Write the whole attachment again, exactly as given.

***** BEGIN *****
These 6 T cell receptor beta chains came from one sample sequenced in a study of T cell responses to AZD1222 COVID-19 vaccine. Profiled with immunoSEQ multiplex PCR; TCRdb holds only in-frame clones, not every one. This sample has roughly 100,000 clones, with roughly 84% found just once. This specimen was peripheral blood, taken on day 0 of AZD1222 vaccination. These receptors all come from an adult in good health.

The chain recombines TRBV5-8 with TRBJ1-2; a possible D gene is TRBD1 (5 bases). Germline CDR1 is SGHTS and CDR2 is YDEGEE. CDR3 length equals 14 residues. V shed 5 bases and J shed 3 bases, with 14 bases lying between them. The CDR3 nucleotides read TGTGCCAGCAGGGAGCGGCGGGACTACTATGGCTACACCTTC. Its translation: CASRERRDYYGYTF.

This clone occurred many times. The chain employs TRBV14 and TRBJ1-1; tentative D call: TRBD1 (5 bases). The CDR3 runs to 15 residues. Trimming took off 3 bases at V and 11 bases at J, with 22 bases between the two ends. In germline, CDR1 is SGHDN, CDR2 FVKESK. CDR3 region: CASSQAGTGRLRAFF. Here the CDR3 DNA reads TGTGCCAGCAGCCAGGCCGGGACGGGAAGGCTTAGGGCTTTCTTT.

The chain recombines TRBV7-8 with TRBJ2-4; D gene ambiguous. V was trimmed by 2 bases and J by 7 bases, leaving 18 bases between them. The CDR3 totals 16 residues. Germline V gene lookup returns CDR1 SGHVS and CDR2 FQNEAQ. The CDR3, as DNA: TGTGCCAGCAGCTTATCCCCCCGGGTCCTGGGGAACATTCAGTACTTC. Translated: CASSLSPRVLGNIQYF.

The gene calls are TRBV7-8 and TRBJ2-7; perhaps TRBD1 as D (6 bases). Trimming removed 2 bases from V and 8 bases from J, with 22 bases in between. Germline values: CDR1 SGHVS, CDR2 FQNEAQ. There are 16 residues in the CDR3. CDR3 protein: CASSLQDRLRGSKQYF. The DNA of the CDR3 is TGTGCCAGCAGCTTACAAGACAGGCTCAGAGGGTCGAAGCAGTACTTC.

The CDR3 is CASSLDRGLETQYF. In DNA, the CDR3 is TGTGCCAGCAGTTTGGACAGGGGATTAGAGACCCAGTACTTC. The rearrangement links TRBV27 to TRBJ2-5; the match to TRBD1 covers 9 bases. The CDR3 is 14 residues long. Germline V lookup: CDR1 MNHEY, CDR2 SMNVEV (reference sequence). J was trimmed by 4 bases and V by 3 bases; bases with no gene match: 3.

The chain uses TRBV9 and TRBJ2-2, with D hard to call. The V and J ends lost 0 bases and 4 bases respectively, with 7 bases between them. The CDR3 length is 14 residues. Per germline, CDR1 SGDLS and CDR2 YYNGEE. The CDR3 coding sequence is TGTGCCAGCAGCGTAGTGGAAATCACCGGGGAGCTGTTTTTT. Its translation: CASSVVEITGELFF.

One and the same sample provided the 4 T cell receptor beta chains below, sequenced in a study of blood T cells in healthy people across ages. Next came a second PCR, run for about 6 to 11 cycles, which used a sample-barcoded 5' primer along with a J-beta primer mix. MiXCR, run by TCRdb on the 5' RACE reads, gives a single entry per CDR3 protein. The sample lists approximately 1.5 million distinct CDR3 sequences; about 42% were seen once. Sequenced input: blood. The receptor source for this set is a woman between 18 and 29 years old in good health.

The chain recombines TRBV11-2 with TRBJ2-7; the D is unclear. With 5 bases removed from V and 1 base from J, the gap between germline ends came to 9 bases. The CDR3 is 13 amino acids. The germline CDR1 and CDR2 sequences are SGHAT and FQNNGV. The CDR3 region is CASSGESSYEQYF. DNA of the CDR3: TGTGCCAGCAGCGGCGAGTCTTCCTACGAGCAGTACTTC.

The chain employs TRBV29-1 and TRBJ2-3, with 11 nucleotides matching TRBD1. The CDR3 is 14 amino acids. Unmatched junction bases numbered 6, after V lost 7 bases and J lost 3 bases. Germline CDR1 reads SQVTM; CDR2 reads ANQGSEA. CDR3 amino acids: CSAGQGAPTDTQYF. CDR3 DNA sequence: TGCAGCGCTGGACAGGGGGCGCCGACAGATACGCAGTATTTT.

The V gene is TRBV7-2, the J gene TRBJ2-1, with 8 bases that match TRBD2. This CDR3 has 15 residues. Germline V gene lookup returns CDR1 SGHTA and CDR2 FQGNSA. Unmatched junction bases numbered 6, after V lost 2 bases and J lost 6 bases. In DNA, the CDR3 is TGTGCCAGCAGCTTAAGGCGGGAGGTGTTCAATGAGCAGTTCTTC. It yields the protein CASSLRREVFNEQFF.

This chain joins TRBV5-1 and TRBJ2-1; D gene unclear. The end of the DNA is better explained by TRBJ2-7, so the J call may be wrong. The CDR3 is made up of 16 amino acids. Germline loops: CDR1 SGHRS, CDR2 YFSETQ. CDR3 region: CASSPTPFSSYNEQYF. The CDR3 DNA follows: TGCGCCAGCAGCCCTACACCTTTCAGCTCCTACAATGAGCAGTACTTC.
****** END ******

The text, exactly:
These 6 T cell receptor beta chains came from one sample sequenced in a study of T cell responses to AZD1222 COVID-19 vaccine. Profiled with immunoSEQ multiplex PCR; TCRdb holds only in-frame clones, not every one. This sample has roughly 100,000 clones, with roughly 84% found just once. This specimen was peripheral blood, taken on day 0 of AZD1222 vaccination. These receptors all come from an adult in good health.

The chain recombines TRBV5-8 with TRBJ1-2; a possible D gene is TRBD1 (5 bases). Germline CDR1 is SGHTS and CDR2 is YDEGEE. CDR3 length equals 14 residues. V shed 5 bases and J shed 3 bases, with 14 bases lying between them. The CDR3 nucleotides read TGTGCCAGCAGGGAGCGGCGGGACTACTATGGCTACACCTTC. Its translation: CASRERRDYYGYTF.

This clone occurred many times. The chain employs TRBV14 and TRBJ1-1; tentative D call: TRBD1 (5 bases). The CDR3 runs to 15 residues. Trimming took off 3 bases at V and 11 bases at J, with 22 bases between the two ends. In germline, CDR1 is SGHDN, CDR2 FVKESK. CDR3 region: CASSQAGTGRLRAFF. Here the CDR3 DNA reads TGTGCCAGCAGCCAGGCCGGGACGGGAAGGCTTAGGGCTTTCTTT.

The chain recombines TRBV7-8 with TRBJ2-4; D gene ambiguous. V was trimmed by 2 bases and J by 7 bases, leaving 18 bases between them. The CDR3 totals 16 residues. Germline V gene lookup returns CDR1 SGHVS and CDR2 FQNEAQ. The CDR3, as DNA: TGTGCCAGCAGCTTATCCCCCCGGGTCCTGGGGAACATTCAGTACTTC. Translated: CASSLSPRVLGNIQYF.

The gene calls are TRBV7-8 and TRBJ2-7; perhaps TRBD1 as D (6 bases). Trimming removed 2 bases from V and 8 bases from J, with 22 bases in between. Germline values: CDR1 SGHVS, CDR2 FQNEAQ. There are 16 residues in the CDR3. CDR3 protein: CASSLQDRLRGSKQYF. The DNA of the CDR3 is TGTGCCAGCAGCTTACAAGACAGGCTCAGAGGGTCGAAGCAGTACTTC.

The CDR3 is CASSLDRGLETQYF. In DNA, the CDR3 is TGTGCCAGCAGTTTGGACAGGGGATTAGAGACCCAGTACTTC. The rearrangement links TRBV27 to TRBJ2-5; the match to TRBD1 covers 9 bases. The CDR3 is 14 residues long. Germline V lookup: CDR1 MNHEY, CDR2 SMNVEV (reference sequence). J was trimmed by 4 bases and V by 3 bases; bases with no gene match: 3.

The chain uses TRBV9 and TRBJ2-2, with D hard to call. The V and J ends lost 0 bases and 4 bases respectively, with 7 bases between them. The CDR3 length is 14 residues. Per germline, CDR1 SGDLS and CDR2 YYNGEE. The CDR3 coding sequence is TGTGCCAGCAGCGTAGTGGAAATCACCGGGGAGCTGTTTTTT. Its translation: CASSVVEITGELFF.

One and the same sample provided the 4 T cell receptor beta chains below, sequenced in a study of blood T cells in healthy people across ages. Next came a second PCR, run for about 6 to 11 cycles, which used a sample-barcoded 5' primer along with a J-beta primer mix. MiXCR, run by TCRdb on the 5' RACE reads, gives a single entry per CDR3 protein. The sample lists approximately 1.5 million distinct CDR3 sequences; about 42% were seen once. Sequenced input: blood. The receptor source for this set is a woman between 18 and 29 years old in good health.

The chain recombines TRBV11-2 with TRBJ2-7; the D is unclear. With 5 bases removed from V and 1 base from J, the gap between germline ends came to 9 bases. The CDR3 is 13 amino acids. The germline CDR1 and CDR2 sequences are SGHAT and FQNNGV. The CDR3 region is CASSGESSYEQYF. DNA of the CDR3: TGTGCCAGCAGCGGCGAGTCTTCCTACGAGCAGTACTTC.

The chain employs TRBV29-1 and TRBJ2-3, with 11 nucleotides matching TRBD1. The CDR3 is 14 amino acids. Unmatched junction bases numbered 6, after V lost 7 bases and J lost 3 bases. Germline CDR1 reads SQVTM; CDR2 reads ANQGSEA. CDR3 amino acids: CSAGQGAPTDTQYF. CDR3 DNA sequence: TGCAGCGCTGGACAGGGGGCGCCGACAGATACGCAGTATTTT.

The V gene is TRBV7-2, the J gene TRBJ2-1, with 8 bases that match TRBD2. This CDR3 has 15 residues. Germline V gene lookup returns CDR1 SGHTA and CDR2 FQGNSA. Unmatched junction bases numbered 6, after V lost 2 bases and J lost 6 bases. In DNA, the CDR3 is TGTGCCAGCAGCTTAAGGCGGGAGGTGTTCAATGAGCAGTTCTTC. It yields the protein CASSLRREVFNEQFF.

This chain joins TRBV5-1 and TRBJ2-1; D gene unclear. The end of the DNA is better explained by TRBJ2-7, so the J call may be wrong. The CDR3 is made up of 16 amino acids. Germline loops: CDR1 SGHRS, CDR2 YFSETQ. CDR3 region: CASSPTPFSSYNEQYF. The CDR3 DNA follows: TGCGCCAGCAGCCCTACACCTTTCAGCTCCTACAATGAGCAGTACTTC.